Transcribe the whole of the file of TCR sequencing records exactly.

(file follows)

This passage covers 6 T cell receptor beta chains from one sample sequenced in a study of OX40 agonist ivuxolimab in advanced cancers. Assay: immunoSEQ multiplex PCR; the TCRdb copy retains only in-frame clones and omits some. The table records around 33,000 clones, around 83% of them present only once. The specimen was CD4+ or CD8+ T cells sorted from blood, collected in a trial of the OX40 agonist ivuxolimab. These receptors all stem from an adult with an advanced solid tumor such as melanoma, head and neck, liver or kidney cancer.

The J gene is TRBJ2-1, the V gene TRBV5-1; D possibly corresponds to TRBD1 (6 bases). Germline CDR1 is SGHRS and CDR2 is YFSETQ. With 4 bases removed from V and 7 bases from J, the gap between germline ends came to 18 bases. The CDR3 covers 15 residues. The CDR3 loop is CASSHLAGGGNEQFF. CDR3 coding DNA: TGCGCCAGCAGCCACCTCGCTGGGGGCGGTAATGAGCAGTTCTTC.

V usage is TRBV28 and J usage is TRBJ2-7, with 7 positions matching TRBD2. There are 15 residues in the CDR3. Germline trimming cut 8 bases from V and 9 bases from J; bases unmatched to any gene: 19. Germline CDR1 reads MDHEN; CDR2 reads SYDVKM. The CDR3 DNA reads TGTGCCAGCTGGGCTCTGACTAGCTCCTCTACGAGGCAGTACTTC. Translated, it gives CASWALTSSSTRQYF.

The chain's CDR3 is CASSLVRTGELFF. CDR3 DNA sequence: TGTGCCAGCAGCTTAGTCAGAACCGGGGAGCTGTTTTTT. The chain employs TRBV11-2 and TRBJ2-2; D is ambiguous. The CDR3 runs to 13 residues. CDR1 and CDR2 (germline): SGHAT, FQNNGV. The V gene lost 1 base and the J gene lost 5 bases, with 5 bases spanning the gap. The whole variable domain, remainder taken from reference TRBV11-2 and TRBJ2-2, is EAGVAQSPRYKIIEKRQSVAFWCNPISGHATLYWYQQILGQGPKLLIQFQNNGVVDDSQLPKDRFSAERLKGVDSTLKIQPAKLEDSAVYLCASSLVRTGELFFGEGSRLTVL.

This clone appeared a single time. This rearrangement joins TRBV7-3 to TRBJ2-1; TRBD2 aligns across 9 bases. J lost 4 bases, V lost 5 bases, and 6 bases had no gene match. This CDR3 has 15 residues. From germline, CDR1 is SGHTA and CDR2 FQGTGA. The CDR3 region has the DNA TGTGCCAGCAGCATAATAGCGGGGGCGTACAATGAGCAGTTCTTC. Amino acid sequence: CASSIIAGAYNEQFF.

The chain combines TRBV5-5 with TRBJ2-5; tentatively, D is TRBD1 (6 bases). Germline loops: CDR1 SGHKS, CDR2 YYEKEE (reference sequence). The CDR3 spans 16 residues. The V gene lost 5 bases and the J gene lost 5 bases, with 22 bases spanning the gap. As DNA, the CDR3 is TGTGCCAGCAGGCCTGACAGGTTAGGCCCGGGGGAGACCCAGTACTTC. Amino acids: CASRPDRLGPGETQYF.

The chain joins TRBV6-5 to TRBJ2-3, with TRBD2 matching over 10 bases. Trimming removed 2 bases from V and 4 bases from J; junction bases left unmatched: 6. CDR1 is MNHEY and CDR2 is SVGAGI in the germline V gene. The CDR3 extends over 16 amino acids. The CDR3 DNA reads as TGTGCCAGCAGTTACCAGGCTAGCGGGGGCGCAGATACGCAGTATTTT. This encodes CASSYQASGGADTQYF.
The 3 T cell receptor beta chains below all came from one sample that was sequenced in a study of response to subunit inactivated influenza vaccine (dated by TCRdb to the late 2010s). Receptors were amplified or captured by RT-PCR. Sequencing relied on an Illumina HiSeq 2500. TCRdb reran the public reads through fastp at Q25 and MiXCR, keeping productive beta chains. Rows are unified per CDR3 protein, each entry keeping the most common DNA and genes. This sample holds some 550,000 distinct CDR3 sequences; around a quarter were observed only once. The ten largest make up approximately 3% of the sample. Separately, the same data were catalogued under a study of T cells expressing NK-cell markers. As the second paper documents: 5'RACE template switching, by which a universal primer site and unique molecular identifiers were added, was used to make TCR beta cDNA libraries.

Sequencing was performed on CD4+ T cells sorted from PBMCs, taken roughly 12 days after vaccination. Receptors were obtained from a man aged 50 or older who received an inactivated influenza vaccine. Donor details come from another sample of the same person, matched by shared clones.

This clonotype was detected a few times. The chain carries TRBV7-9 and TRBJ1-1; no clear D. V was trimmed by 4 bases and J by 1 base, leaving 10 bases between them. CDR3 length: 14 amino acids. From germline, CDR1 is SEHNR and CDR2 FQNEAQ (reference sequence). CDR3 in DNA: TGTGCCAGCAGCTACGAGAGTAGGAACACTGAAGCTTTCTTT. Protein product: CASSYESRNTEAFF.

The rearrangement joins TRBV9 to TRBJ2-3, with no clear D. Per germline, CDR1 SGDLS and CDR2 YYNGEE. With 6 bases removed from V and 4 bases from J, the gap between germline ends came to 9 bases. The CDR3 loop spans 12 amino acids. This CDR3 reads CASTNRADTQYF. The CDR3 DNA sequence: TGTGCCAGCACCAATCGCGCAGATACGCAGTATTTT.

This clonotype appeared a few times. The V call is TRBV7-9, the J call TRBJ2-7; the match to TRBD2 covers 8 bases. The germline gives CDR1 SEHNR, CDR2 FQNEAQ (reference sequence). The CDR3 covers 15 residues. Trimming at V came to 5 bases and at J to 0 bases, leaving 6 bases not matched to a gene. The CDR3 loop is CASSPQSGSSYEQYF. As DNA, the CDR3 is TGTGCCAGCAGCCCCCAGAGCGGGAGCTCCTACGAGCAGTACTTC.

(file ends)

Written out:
This passage covers 6 T cell receptor beta chains from one sample sequenced in a study of OX40 agonist ivuxolimab in advanced cancers. Assay: immunoSEQ multiplex PCR; the TCRdb copy retains only in-frame clones and omits some. The table records around 33,000 clones, around 83% of them present only once. The specimen was CD4+ or CD8+ T cells sorted from blood, collected in a trial of the OX40 agonist ivuxolimab. These receptors all stem from an adult with an advanced solid tumor such as melanoma, head and neck, liver or kidney cancer.

The J gene is TRBJ2-1, the V gene TRBV5-1; D possibly corresponds to TRBD1 (6 bases). Germline CDR1 is SGHRS and CDR2 is YFSETQ. With 4 bases removed from V and 7 bases from J, the gap between germline ends came to 18 bases. The CDR3 covers 15 residues. The CDR3 loop is CASSHLAGGGNEQFF. CDR3 coding DNA: TGCGCCAGCAGCCACCTCGCTGGGGGCGGTAATGAGCAGTTCTTC.

V usage is TRBV28 and J usage is TRBJ2-7, with 7 positions matching TRBD2. There are 15 residues in the CDR3. Germline trimming cut 8 bases from V and 9 bases from J; bases unmatched to any gene: 19. Germline CDR1 reads MDHEN; CDR2 reads SYDVKM. The CDR3 DNA reads TGTGCCAGCTGGGCTCTGACTAGCTCCTCTACGAGGCAGTACTTC. Translated, it gives CASWALTSSSTRQYF.

The chain's CDR3 is CASSLVRTGELFF. CDR3 DNA sequence: TGTGCCAGCAGCTTAGTCAGAACCGGGGAGCTGTTTTTT. The chain employs TRBV11-2 and TRBJ2-2; D is ambiguous. The CDR3 runs to 13 residues. CDR1 and CDR2 (germline): SGHAT, FQNNGV. The V gene lost 1 base and the J gene lost 5 bases, with 5 bases spanning the gap. The whole variable domain, remainder taken from reference TRBV11-2 and TRBJ2-2, is EAGVAQSPRYKIIEKRQSVAFWCNPISGHATLYWYQQILGQGPKLLIQFQNNGVVDDSQLPKDRFSAERLKGVDSTLKIQPAKLEDSAVYLCASSLVRTGELFFGEGSRLTVL.

This clone appeared a single time. This rearrangement joins TRBV7-3 to TRBJ2-1; TRBD2 aligns across 9 bases. J lost 4 bases, V lost 5 bases, and 6 bases had no gene match. This CDR3 has 15 residues. From germline, CDR1 is SGHTA and CDR2 FQGTGA. The CDR3 region has the DNA TGTGCCAGCAGCATAATAGCGGGGGCGTACAATGAGCAGTTCTTC. Amino acid sequence: CASSIIAGAYNEQFF.

The chain combines TRBV5-5 with TRBJ2-5; tentatively, D is TRBD1 (6 bases). Germline loops: CDR1 SGHKS, CDR2 YYEKEE (reference sequence). The CDR3 spans 16 residues. The V gene lost 5 bases and the J gene lost 5 bases, with 22 bases spanning the gap. As DNA, the CDR3 is TGTGCCAGCAGGCCTGACAGGTTAGGCCCGGGGGAGACCCAGTACTTC. Amino acids: CASRPDRLGPGETQYF.

The chain joins TRBV6-5 to TRBJ2-3, with TRBD2 matching over 10 bases. Trimming removed 2 bases from V and 4 bases from J; junction bases left unmatched: 6. CDR1 is MNHEY and CDR2 is SVGAGI in the germline V gene. The CDR3 extends over 16 amino acids. The CDR3 DNA reads as TGTGCCAGCAGTTACCAGGCTAGCGGGGGCGCAGATACGCAGTATTTT. This encodes CASSYQASGGADTQYF.
The 3 T cell receptor beta chains below all came from one sample that was sequenced in a study of response to subunit inactivated influenza vaccine (dated by TCRdb to the late 2010s). Receptors were amplified or captured by RT-PCR. Sequencing relied on an Illumina HiSeq 2500. TCRdb reran the public reads through fastp at Q25 and MiXCR, keeping productive beta chains. Rows are unified per CDR3 protein, each entry keeping the most common DNA and genes. This sample holds some 550,000 distinct CDR3 sequences; around a quarter were observed only once. The ten largest make up approximately 3% of the sample. Separately, the same data were catalogued under a study of T cells expressing NK-cell markers. As the second paper documents: 5'RACE template switching, by which a universal primer site and unique molecular identifiers were added, was used to make TCR beta cDNA libraries.

Sequencing was performed on CD4+ T cells sorted from PBMCs, taken roughly 12 days after vaccination. Receptors were obtained from a man aged 50 or older who received an inactivated influenza vaccine. Donor details come from another sample of the same person, matched by shared clones.

This clonotype was detected a few times. The chain carries TRBV7-9 and TRBJ1-1; no clear D. V was trimmed by 4 bases and J by 1 base, leaving 10 bases between them. CDR3 length: 14 amino acids. From germline, CDR1 is SEHNR and CDR2 FQNEAQ (reference sequence). CDR3 in DNA: TGTGCCAGCAGCTACGAGAGTAGGAACACTGAAGCTTTCTTT. Protein product: CASSYESRNTEAFF.

The rearrangement joins TRBV9 to TRBJ2-3, with no clear D. Per germline, CDR1 SGDLS and CDR2 YYNGEE. With 6 bases removed from V and 4 bases from J, the gap between germline ends came to 9 bases. The CDR3 loop spans 12 amino acids. This CDR3 reads CASTNRADTQYF. The CDR3 DNA sequence: TGTGCCAGCACCAATCGCGCAGATACGCAGTATTTT.

This clonotype appeared a few times. The V call is TRBV7-9, the J call TRBJ2-7; the match to TRBD2 covers 8 bases. The germline gives CDR1 SEHNR, CDR2 FQNEAQ (reference sequence). The CDR3 covers 15 residues. Trimming at V came to 5 bases and at J to 0 bases, leaving 6 bases not matched to a gene. The CDR3 loop is CASSPQSGSSYEQYF. As DNA, the CDR3 is TGTGCCAGCAGCCCCCAGAGCGGGAGCTCCTACGAGCAGTACTTC.